From the Archives: Fr. Metzler’s Homily for the 4th Sunday of Easter, Cycle C

Worthy is the Lamb

Acts 13: 14, 3-52  Revelation 7: 9, 14b-17   John 10: 27-30

In our second reading today, from the book of Revelation, it says: “I John, had a vision of a great multitude. They stood before the throne and before the Lamb, The One Who sits on the throne will shelter them. They will not hunger or thirst any more, nor will the sun or any heat strike them. For the Lamb will shepherd them, and God will wipe away every tear from their eyes.”

When the World Trade Center was destroyed by terrorists, a service was hastily improvised in one of the largest New York churches, where crowds of both believers and nonbelievers came together in search of whatever it is people search for at such times, some word of reassurance, some glimmer of hope.

“At times like these,” the speaker said, “God is powerless.”

While what he said struck me as appalling, it also struck me as true. When horrors happen, we can’t use God to make them unhappen.  All we can do is to draw close to God and to each other as best we can, the way those stunned New Yorkers did, and the way those brave Bostonians did last Sunday, and to hope that, although God may well be powerless when all hell breaks loose, there is nothing that happens, not even hell, where God is not present with us and for us.   (© Frederick Buechner Center)

It may surprise you, but the Bible has more to say about the cities and urban landscapes that it does about green pastures and still waters. And it tells about wars and tragedies and exiles. And then it uses certain images of pastures to impart a compelling vision of the city and, more broadly, what it means to live in community before God. And even then, we have to listen carefully to make sure we do not misunderstand the image and the message.

Last week’s reading from the book of Revelation said: “To the one who sits on the throne and to the Lamb, be blessing and honor forever.” The deepest mystery, at the center of the throne is that the Great Shepherd turns out to be a Lamb. Because He is one with the Father, He is able to hold us securely in His hand; because He is one of us, we can recognize His voice and follow the enigmas of our day.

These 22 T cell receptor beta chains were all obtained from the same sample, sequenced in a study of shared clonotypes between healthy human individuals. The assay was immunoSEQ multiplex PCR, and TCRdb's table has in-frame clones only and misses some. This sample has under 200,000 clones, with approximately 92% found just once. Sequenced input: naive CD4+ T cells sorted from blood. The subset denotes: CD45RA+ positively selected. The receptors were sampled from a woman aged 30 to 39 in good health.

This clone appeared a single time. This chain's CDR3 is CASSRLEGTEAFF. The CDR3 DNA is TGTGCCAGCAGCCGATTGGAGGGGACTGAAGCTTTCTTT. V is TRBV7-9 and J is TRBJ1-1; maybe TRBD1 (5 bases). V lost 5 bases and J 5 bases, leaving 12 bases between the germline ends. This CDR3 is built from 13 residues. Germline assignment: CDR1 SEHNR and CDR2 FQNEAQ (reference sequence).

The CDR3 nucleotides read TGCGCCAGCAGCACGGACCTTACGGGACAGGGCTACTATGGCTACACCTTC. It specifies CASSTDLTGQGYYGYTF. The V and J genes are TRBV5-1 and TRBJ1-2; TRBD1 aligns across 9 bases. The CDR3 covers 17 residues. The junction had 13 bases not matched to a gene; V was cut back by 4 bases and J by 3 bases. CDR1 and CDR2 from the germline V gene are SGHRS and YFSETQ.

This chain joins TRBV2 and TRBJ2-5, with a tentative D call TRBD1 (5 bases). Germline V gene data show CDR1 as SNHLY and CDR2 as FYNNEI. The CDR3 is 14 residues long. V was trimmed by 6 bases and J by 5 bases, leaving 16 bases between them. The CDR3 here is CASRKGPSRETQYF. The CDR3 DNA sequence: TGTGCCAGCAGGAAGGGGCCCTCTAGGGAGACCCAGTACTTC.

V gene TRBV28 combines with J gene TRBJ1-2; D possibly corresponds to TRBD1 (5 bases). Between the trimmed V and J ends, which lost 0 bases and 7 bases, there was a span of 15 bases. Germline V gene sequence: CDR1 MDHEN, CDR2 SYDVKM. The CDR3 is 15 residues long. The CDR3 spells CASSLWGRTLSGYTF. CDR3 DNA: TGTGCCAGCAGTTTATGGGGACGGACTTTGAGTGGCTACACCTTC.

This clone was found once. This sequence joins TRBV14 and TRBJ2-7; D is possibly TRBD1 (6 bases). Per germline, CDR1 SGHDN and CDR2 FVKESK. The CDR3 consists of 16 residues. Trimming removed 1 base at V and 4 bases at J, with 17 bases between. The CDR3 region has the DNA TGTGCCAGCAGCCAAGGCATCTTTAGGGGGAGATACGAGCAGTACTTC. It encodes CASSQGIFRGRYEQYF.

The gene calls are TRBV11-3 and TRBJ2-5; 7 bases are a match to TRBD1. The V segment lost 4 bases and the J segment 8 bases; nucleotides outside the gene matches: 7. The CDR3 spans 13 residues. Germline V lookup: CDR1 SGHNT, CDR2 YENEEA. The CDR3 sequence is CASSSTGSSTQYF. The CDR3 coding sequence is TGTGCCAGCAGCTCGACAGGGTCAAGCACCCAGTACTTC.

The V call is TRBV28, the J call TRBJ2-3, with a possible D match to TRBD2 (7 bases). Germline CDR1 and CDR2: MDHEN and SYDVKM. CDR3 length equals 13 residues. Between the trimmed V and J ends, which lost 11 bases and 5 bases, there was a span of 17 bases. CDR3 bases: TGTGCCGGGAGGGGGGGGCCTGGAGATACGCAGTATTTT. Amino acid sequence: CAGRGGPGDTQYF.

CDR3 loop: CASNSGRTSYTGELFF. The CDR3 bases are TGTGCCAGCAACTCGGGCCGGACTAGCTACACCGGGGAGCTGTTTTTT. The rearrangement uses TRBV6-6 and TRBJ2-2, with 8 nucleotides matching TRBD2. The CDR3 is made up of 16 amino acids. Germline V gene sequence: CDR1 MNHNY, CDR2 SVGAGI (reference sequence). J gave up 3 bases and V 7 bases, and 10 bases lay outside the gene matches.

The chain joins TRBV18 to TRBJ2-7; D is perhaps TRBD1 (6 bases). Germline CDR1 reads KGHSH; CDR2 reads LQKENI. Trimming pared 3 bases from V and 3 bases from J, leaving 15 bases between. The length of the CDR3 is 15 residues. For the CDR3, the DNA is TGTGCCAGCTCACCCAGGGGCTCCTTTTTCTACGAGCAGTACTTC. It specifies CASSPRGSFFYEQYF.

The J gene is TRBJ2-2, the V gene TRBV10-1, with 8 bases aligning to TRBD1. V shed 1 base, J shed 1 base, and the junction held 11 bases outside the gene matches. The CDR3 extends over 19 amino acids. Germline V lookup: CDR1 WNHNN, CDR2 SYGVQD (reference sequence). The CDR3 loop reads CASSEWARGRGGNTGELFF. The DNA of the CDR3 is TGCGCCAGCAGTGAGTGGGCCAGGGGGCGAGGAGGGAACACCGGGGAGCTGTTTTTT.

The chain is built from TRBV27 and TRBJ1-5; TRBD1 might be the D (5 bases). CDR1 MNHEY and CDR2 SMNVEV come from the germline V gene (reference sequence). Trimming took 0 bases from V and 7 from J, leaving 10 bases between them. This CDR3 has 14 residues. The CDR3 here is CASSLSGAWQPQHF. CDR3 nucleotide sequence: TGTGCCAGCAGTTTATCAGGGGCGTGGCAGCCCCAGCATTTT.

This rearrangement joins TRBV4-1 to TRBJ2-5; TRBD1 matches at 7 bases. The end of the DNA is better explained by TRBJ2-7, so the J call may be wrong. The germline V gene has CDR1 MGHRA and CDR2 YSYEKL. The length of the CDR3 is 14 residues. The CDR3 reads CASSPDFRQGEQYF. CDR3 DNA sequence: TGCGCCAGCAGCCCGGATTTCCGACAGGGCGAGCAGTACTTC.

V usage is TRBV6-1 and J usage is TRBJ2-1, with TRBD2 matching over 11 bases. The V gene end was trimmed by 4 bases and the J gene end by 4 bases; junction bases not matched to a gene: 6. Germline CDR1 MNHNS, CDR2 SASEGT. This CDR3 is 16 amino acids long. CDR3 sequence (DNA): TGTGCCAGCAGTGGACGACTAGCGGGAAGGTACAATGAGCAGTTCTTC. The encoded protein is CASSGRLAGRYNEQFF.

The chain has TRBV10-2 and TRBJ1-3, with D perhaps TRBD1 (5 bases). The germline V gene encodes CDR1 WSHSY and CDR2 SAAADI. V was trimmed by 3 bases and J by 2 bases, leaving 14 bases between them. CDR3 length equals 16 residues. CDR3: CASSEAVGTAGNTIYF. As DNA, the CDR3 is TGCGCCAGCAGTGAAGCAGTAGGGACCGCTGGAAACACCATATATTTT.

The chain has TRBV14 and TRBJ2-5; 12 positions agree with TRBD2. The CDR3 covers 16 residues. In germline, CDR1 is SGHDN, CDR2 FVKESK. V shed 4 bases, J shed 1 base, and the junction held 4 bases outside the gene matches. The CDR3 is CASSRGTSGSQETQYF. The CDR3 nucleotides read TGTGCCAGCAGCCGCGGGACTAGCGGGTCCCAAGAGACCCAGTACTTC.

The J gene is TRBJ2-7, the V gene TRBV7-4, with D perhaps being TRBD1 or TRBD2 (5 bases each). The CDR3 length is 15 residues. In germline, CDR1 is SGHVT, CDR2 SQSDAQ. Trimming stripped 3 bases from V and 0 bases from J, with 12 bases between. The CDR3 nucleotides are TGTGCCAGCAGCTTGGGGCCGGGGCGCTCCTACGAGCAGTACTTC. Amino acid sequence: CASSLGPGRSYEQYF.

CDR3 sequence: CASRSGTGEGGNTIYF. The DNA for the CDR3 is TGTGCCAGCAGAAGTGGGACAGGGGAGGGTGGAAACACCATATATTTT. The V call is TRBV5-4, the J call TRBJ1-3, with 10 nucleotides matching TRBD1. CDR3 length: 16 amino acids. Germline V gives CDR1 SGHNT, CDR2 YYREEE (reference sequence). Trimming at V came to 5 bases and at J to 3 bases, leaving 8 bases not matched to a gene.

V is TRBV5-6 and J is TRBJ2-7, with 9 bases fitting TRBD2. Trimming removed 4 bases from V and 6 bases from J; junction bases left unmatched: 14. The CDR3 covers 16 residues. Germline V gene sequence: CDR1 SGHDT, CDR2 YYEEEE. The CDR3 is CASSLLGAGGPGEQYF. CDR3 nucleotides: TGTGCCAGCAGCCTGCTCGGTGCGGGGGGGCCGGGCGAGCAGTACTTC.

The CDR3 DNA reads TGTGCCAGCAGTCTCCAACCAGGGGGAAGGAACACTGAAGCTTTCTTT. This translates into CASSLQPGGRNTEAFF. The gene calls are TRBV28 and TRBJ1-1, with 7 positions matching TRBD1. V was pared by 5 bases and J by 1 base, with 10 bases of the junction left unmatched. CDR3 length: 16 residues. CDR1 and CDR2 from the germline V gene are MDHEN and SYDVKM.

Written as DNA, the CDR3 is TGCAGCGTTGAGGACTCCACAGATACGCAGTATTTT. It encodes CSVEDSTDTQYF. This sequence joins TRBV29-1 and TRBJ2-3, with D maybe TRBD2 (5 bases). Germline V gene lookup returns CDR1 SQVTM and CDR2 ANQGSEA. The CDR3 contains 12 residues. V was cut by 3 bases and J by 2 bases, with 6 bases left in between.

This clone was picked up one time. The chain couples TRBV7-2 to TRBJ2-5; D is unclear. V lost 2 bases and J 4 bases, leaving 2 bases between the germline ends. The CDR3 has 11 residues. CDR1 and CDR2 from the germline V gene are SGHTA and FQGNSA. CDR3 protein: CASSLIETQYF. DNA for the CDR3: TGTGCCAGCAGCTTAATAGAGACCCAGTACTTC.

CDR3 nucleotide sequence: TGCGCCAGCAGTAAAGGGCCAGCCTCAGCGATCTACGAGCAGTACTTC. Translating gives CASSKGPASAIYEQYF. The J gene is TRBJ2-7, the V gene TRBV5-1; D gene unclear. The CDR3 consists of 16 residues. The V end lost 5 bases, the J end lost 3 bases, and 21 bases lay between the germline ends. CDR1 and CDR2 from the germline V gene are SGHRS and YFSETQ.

If we envisioned our cities to be so intimately contained by God and governed by the Lamb, how would  it change our vision of the city, on the level of government and business and the market,? How would we live if we looked not to a CEO but to the most vulnerable Lamb, like, the poor in spirit, the Powerless, for direction and understanding, if we looked on the most troublesome and the vulnerable, the helpless and the persecuted..

If we could only be capable of being a sensitive and understanding people, capable of witnessing tragedy yet not be caught up in a reverse hatred and thirst for revenge.. Do not expect the world to praise us for such remembering. Too often the world wants to be vindictive. But we are a people called to witness to God’s triumph over the terror and the world’s vindictiveness. We are called to be participants in God’s mercy, in memory of the Lamb once slain and slain still in the powerless.”

In facing our past and the suffering of the Lamb we become free, free to minister. Last week, the book of Acts Peter was told by the high priest to stop speaking in the name of Jesus. This week the leaders of the city are stirred up into persecution toward Paul and Barnabas. Throughout, the Jewish leaders are beset with anger and fear as they struggle to shut down the preaching of Jesus’ disciples. But not the disciples, who are focused on the dissemination of the gospel, And its mission affords them a joyful and resilient attitude.”

As the tragedies go on, they are seen in the presence of the Lamb in whose powerlessness we find our strength to proclaim: “Worthy is the Lamb that was slain to receive power ad riches, wisdom and strength, honor and glory and blessing.”



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